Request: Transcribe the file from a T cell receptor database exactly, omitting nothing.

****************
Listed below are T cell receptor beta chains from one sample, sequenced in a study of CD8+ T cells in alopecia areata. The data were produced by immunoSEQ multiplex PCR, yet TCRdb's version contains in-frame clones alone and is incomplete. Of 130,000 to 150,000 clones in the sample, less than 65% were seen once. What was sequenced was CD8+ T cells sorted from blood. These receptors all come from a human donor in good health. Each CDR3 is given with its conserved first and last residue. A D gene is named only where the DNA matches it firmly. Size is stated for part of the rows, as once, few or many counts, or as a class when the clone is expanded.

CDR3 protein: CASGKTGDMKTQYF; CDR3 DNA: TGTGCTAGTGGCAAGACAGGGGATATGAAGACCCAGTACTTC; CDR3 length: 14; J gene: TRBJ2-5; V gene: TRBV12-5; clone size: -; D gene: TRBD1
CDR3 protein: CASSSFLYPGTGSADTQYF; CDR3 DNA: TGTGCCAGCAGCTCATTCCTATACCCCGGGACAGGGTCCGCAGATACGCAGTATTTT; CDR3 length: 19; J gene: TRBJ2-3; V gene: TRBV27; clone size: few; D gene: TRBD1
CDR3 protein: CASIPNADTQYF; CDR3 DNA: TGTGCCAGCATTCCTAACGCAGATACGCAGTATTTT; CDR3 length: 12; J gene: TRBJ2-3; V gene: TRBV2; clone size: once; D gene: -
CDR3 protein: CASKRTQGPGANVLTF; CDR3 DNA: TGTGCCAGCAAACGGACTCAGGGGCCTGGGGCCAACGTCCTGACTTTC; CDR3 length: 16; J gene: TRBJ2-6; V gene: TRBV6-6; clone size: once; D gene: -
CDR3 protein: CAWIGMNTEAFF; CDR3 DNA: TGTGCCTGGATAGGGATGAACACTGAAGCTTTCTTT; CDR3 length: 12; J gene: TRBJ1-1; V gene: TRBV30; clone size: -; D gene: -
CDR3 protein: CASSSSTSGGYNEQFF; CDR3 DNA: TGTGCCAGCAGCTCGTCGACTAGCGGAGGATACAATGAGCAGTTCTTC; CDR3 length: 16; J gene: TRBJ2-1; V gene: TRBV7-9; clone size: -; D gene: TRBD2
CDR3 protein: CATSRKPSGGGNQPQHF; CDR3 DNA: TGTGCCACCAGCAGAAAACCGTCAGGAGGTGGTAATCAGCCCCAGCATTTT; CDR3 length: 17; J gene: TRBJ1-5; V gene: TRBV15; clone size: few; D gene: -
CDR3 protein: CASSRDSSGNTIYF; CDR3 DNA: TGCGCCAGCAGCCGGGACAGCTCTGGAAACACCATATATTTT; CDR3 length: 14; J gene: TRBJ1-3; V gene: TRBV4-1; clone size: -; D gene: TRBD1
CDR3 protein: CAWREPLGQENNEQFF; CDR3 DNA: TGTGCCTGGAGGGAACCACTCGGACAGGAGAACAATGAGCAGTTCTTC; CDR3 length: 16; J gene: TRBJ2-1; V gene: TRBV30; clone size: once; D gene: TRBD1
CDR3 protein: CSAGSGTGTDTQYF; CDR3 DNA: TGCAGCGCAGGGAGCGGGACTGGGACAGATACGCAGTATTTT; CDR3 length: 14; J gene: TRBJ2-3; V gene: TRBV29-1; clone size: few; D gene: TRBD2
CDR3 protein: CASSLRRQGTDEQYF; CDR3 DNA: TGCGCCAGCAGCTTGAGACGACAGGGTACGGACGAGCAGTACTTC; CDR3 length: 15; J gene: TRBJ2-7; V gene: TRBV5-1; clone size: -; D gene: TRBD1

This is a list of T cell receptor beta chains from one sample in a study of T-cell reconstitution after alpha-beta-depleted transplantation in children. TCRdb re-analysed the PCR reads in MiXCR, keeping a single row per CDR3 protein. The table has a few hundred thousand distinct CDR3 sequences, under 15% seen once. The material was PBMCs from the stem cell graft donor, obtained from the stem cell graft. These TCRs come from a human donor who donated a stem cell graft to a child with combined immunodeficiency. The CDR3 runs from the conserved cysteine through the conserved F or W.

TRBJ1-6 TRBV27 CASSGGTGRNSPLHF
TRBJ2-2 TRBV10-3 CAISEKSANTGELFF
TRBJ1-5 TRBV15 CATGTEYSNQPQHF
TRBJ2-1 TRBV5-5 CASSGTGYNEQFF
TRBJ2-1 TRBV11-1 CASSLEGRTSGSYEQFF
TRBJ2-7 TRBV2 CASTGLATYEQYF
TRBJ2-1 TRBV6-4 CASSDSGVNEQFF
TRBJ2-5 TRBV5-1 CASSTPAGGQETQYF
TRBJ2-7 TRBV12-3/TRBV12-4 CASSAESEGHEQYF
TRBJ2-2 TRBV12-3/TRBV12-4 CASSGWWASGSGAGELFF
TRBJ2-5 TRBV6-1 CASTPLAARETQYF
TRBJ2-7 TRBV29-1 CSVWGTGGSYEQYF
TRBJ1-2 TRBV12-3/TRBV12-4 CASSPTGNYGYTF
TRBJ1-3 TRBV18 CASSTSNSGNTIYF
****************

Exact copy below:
Listed below are T cell receptor beta chains from one sample, sequenced in a study of CD8+ T cells in alopecia areata. The data were produced by immunoSEQ multiplex PCR, yet TCRdb's version contains in-frame clones alone and is incomplete. Of 130,000 to 150,000 clones in the sample, less than 65% were seen once. What was sequenced was CD8+ T cells sorted from blood. These receptors all come from a human donor in good health. Each CDR3 is given with its conserved first and last residue. A D gene is named only where the DNA matches it firmly. Size is stated for part of the rows, as once, few or many counts, or as a class when the clone is expanded.

CDR3 protein: CASGKTGDMKTQYF; CDR3 DNA: TGTGCTAGTGGCAAGACAGGGGATATGAAGACCCAGTACTTC; CDR3 length: 14; J gene: TRBJ2-5; V gene: TRBV12-5; clone size: -; D gene: TRBD1
CDR3 protein: CASSSFLYPGTGSADTQYF; CDR3 DNA: TGTGCCAGCAGCTCATTCCTATACCCCGGGACAGGGTCCGCAGATACGCAGTATTTT; CDR3 length: 19; J gene: TRBJ2-3; V gene: TRBV27; clone size: few; D gene: TRBD1
CDR3 protein: CASIPNADTQYF; CDR3 DNA: TGTGCCAGCATTCCTAACGCAGATACGCAGTATTTT; CDR3 length: 12; J gene: TRBJ2-3; V gene: TRBV2; clone size: once; D gene: -
CDR3 protein: CASKRTQGPGANVLTF; CDR3 DNA: TGTGCCAGCAAACGGACTCAGGGGCCTGGGGCCAACGTCCTGACTTTC; CDR3 length: 16; J gene: TRBJ2-6; V gene: TRBV6-6; clone size: once; D gene: -
CDR3 protein: CAWIGMNTEAFF; CDR3 DNA: TGTGCCTGGATAGGGATGAACACTGAAGCTTTCTTT; CDR3 length: 12; J gene: TRBJ1-1; V gene: TRBV30; clone size: -; D gene: -
CDR3 protein: CASSSSTSGGYNEQFF; CDR3 DNA: TGTGCCAGCAGCTCGTCGACTAGCGGAGGATACAATGAGCAGTTCTTC; CDR3 length: 16; J gene: TRBJ2-1; V gene: TRBV7-9; clone size: -; D gene: TRBD2
CDR3 protein: CATSRKPSGGGNQPQHF; CDR3 DNA: TGTGCCACCAGCAGAAAACCGTCAGGAGGTGGTAATCAGCCCCAGCATTTT; CDR3 length: 17; J gene: TRBJ1-5; V gene: TRBV15; clone size: few; D gene: -
CDR3 protein: CASSRDSSGNTIYF; CDR3 DNA: TGCGCCAGCAGCCGGGACAGCTCTGGAAACACCATATATTTT; CDR3 length: 14; J gene: TRBJ1-3; V gene: TRBV4-1; clone size: -; D gene: TRBD1
CDR3 protein: CAWREPLGQENNEQFF; CDR3 DNA: TGTGCCTGGAGGGAACCACTCGGACAGGAGAACAATGAGCAGTTCTTC; CDR3 length: 16; J gene: TRBJ2-1; V gene: TRBV30; clone size: once; D gene: TRBD1
CDR3 protein: CSAGSGTGTDTQYF; CDR3 DNA: TGCAGCGCAGGGAGCGGGACTGGGACAGATACGCAGTATTTT; CDR3 length: 14; J gene: TRBJ2-3; V gene: TRBV29-1; clone size: few; D gene: TRBD2
CDR3 protein: CASSLRRQGTDEQYF; CDR3 DNA: TGCGCCAGCAGCTTGAGACGACAGGGTACGGACGAGCAGTACTTC; CDR3 length: 15; J gene: TRBJ2-7; V gene: TRBV5-1; clone size: -; D gene: TRBD1

This is a list of T cell receptor beta chains from one sample in a study of T-cell reconstitution after alpha-beta-depleted transplantation in children. TCRdb re-analysed the PCR reads in MiXCR, keeping a single row per CDR3 protein. The table has a few hundred thousand distinct CDR3 sequences, under 15% seen once. The material was PBMCs from the stem cell graft donor, obtained from the stem cell graft. These TCRs come from a human donor who donated a stem cell graft to a child with combined immunodeficiency. The CDR3 runs from the conserved cysteine through the conserved F or W.

TRBJ1-6 TRBV27 CASSGGTGRNSPLHF
TRBJ2-2 TRBV10-3 CAISEKSANTGELFF
TRBJ1-5 TRBV15 CATGTEYSNQPQHF
TRBJ2-1 TRBV5-5 CASSGTGYNEQFF
TRBJ2-1 TRBV11-1 CASSLEGRTSGSYEQFF
TRBJ2-7 TRBV2 CASTGLATYEQYF
TRBJ2-1 TRBV6-4 CASSDSGVNEQFF
TRBJ2-5 TRBV5-1 CASSTPAGGQETQYF
TRBJ2-7 TRBV12-3/TRBV12-4 CASSAESEGHEQYF
TRBJ2-2 TRBV12-3/TRBV12-4 CASSGWWASGSGAGELFF
TRBJ2-5 TRBV6-1 CASTPLAARETQYF
TRBJ2-7 TRBV29-1 CSVWGTGGSYEQYF
TRBJ1-2 TRBV12-3/TRBV12-4 CASSPTGNYGYTF
TRBJ1-3 TRBV18 CASSTSNSGNTIYF